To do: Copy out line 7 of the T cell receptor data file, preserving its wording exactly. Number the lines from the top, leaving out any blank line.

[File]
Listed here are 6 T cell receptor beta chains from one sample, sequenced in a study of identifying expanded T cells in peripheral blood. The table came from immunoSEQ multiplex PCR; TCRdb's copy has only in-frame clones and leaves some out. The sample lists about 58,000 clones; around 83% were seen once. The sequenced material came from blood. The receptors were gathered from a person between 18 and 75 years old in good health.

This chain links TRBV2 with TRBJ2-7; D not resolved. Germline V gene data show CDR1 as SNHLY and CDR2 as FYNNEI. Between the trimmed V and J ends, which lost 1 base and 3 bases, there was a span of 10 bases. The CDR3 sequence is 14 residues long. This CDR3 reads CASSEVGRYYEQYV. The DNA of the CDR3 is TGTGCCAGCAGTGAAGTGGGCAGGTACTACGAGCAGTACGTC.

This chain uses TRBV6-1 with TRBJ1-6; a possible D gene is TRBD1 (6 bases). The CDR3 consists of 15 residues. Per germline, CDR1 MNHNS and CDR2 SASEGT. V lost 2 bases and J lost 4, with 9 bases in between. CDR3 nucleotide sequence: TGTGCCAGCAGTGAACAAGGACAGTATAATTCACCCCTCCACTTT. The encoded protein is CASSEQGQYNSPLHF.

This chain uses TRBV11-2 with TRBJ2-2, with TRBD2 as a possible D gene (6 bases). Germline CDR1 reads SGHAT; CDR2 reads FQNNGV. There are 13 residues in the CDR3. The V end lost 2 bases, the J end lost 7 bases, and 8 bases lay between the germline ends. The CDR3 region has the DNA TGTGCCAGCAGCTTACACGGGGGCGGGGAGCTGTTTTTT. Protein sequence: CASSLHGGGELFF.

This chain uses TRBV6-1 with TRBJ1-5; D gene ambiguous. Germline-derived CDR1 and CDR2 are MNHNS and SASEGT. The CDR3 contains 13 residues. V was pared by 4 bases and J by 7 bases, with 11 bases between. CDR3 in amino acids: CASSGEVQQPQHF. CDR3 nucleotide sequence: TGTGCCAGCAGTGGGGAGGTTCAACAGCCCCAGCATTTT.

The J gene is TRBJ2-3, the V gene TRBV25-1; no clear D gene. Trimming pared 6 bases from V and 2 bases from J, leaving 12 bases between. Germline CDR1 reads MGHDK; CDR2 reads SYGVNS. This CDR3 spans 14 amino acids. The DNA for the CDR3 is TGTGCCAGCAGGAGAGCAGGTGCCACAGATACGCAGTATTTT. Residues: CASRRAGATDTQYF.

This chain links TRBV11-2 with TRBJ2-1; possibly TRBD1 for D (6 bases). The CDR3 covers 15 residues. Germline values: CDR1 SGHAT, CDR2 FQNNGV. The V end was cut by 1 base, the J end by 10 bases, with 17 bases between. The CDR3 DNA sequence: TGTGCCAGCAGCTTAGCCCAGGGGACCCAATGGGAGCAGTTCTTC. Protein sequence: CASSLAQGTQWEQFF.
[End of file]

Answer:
This chain links TRBV11-2 with TRBJ2-1; possibly TRBD1 for D (6 bases). The CDR3 covers 15 residues. Germline values: CDR1 SGHAT, CDR2 FQNNGV. The V end was cut by 1 base, the J end by 10 bases, with 17 bases between. The CDR3 DNA sequence: TGTGCCAGCAGCTTAGCCCAGGGGACCCAATGGGAGCAGTTCTTC. Protein sequence: CASSLAQGTQWEQFF.